culpable in their past actions; are not equally uncooperative in their
present behavior; and do not require anything like the same un nuanced
strategy to get them to behave consistently better in the future.
Immediately after this address came a presidential budget request for a
defense spending increase of $48 billion. The increase alone is larger than
the total military budget of any other country in the world, and would bring
U.S. military spending to 40 percent of the global total, double the U.S.
share of global GDP.

This is a breathtaking, but not illogical, product of the new U.S. doctrine
that assesses defense needs in terms of others' capability, not in terms of
the actual threat they pose.

It is not surprising that international, and even domestic, applause for the
new U.S. policy has been less than tumultuous. Nor that there has been
something of a scramble in Washingnton recently to disentangle the three
"evil axis" countries and make clear that it is only really Iraq that is in
the gunsights in the reasonably foreseeable future.

But in Iraq's case the prospect of major military action is very real
indeed, and the international community will have to grapple with it very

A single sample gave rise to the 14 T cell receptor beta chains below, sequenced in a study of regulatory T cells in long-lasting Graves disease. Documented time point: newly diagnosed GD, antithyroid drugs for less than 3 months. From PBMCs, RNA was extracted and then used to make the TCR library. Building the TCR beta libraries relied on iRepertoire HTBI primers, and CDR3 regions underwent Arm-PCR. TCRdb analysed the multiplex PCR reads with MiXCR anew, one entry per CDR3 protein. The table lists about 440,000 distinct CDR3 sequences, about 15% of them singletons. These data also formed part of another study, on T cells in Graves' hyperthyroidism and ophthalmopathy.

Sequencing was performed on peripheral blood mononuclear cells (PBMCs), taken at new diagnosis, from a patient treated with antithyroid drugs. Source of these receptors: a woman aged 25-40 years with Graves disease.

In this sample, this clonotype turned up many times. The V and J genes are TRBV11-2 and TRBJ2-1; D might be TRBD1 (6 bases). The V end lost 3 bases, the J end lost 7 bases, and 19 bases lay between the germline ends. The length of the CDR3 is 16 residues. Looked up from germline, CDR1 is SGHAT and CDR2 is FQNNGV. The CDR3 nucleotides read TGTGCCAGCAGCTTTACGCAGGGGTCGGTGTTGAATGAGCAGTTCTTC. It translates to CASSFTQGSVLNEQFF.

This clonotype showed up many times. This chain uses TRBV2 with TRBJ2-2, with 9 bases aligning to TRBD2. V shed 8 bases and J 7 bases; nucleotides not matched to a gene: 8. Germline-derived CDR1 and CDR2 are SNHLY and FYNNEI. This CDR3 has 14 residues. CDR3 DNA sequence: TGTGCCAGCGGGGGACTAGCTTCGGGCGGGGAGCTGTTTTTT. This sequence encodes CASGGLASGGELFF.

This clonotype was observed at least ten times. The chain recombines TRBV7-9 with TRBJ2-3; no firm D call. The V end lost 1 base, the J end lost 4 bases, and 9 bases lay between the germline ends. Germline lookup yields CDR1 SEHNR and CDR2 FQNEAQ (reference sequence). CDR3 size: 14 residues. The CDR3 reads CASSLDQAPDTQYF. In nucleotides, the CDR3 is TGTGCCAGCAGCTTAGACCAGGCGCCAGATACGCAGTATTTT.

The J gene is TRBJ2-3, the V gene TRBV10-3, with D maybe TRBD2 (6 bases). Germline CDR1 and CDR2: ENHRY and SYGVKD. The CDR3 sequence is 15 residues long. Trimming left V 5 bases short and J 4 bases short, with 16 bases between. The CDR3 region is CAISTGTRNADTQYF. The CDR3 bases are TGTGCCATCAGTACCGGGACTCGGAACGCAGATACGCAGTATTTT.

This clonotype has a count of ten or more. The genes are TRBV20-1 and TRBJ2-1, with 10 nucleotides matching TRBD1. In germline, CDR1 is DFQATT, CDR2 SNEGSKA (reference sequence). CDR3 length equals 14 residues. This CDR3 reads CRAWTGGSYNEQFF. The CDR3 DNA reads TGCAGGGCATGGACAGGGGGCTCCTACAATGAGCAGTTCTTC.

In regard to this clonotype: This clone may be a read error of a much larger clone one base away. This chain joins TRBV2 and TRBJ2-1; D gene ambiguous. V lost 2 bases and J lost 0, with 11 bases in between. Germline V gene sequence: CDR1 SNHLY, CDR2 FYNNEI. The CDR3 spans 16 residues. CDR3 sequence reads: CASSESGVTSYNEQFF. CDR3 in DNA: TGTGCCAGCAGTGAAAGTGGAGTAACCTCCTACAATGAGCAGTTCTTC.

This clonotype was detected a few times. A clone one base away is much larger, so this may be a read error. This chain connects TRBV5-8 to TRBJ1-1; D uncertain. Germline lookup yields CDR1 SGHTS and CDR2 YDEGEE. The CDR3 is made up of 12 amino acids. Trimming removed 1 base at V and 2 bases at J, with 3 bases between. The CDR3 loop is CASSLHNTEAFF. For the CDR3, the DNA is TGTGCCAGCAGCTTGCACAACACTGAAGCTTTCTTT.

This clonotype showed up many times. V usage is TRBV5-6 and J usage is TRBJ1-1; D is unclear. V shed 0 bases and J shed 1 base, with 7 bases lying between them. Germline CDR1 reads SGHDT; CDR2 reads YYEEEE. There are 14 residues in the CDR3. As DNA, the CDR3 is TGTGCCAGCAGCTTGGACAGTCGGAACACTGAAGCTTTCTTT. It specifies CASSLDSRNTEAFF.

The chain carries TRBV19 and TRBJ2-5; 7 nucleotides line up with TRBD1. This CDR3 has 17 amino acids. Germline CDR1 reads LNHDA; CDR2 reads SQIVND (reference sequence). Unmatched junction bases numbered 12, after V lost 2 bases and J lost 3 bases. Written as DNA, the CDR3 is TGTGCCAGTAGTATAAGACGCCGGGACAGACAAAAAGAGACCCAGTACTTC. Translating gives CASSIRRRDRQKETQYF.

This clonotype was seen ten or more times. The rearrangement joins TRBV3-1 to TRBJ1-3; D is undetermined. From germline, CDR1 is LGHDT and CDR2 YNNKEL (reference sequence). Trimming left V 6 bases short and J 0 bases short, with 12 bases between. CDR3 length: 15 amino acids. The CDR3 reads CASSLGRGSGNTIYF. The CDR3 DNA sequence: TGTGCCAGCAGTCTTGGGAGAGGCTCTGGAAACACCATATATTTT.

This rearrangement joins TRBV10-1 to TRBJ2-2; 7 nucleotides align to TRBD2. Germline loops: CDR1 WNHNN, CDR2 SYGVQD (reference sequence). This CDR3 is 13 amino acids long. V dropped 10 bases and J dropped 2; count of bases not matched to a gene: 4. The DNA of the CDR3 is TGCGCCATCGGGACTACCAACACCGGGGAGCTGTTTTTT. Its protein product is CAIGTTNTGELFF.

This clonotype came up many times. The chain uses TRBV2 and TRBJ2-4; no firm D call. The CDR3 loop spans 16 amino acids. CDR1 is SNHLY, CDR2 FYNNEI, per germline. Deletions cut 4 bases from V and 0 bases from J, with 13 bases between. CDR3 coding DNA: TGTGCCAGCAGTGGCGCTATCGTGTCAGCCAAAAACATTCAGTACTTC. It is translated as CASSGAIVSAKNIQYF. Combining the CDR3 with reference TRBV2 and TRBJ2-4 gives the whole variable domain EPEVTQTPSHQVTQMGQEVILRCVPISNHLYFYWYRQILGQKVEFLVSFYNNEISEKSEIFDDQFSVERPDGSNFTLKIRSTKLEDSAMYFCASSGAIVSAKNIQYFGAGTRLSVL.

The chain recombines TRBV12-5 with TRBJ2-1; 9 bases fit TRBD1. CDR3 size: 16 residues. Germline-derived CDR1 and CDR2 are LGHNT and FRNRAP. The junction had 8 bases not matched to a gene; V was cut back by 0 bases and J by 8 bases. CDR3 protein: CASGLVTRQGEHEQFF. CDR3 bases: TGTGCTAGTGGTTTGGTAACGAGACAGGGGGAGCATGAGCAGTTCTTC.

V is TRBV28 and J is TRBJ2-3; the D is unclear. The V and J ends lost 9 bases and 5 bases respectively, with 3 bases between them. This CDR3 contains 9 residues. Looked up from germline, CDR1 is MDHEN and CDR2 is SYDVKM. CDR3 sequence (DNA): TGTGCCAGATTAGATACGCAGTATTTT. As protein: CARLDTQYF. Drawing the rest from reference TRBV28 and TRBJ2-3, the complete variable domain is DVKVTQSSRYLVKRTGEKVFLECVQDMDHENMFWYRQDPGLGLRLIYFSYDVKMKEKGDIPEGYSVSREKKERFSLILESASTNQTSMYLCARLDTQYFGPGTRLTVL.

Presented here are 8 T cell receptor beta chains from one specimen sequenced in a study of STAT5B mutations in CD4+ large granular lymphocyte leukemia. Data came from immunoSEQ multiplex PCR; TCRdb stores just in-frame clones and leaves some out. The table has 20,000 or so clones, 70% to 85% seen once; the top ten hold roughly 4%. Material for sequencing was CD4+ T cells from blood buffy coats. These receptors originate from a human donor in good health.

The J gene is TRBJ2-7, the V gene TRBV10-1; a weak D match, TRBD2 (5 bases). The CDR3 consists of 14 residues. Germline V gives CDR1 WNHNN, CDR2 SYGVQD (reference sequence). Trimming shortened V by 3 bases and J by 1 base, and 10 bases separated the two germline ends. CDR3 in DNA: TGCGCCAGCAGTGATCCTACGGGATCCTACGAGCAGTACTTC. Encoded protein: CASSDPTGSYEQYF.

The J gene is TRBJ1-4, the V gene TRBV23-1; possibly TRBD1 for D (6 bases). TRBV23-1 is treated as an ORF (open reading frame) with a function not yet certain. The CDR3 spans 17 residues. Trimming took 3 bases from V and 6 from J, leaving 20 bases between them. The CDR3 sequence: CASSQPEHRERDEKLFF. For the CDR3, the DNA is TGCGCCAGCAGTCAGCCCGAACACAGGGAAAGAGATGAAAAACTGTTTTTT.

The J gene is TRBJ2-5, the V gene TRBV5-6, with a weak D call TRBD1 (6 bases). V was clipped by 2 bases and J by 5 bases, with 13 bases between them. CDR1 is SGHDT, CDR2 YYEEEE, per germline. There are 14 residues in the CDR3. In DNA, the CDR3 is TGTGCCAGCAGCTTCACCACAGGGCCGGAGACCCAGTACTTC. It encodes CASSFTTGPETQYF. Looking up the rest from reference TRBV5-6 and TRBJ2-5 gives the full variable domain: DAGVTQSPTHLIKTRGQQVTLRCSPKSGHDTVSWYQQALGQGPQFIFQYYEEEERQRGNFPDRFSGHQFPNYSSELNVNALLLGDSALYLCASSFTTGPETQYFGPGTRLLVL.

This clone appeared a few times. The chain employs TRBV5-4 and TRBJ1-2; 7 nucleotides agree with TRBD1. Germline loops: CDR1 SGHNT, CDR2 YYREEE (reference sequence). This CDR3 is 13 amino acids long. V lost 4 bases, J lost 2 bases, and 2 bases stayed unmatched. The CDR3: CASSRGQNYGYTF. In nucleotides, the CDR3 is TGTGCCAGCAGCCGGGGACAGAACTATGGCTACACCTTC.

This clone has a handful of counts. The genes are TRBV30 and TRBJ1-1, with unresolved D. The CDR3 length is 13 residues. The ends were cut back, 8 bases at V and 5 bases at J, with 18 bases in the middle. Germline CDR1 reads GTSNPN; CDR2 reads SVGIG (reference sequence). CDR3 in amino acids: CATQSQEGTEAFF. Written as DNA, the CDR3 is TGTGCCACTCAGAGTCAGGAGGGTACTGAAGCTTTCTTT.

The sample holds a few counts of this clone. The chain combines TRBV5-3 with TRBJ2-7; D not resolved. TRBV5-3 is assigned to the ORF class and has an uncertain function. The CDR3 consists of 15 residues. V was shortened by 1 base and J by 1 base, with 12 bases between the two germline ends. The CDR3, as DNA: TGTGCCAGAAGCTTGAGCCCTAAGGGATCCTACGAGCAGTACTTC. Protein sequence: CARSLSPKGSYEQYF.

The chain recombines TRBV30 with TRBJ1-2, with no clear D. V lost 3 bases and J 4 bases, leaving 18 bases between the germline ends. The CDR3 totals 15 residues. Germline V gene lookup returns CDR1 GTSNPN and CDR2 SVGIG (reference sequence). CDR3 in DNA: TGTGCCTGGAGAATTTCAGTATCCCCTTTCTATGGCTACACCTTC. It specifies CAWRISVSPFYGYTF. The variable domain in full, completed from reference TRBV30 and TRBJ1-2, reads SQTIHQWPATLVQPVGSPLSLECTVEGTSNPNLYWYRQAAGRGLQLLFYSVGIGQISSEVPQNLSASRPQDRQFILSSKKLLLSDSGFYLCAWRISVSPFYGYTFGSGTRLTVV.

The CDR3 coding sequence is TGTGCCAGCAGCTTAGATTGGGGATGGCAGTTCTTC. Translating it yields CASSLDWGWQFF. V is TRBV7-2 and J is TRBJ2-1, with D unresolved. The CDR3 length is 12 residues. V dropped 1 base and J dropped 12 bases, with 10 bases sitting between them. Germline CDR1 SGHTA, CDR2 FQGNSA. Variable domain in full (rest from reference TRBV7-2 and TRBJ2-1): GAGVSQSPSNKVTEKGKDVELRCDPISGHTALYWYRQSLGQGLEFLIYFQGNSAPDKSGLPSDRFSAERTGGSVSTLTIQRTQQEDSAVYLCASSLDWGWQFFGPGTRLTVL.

soon, as a test case for a kind of security issue that may recur in the
years ahead.

It is certainly not unreasonable to paint Iraq as a potentially major threat
not only to the United States but to international peace and security, given
its track record in the production and use of weapons of mass destruction,
its known capability and its suspected intentions.

And it is high time to be demanding some better behavior of it. But the way
to deal with the whole issue is through the United Nations Security Council,
which exists, and is fully mandated, to deal with precisely such threats.

A big responsibility in this respect lies on those Security Council members
who say they are committed to multilateral processes and who find deeply
distasteful the U.S. tendency toward unilateralism (an understandable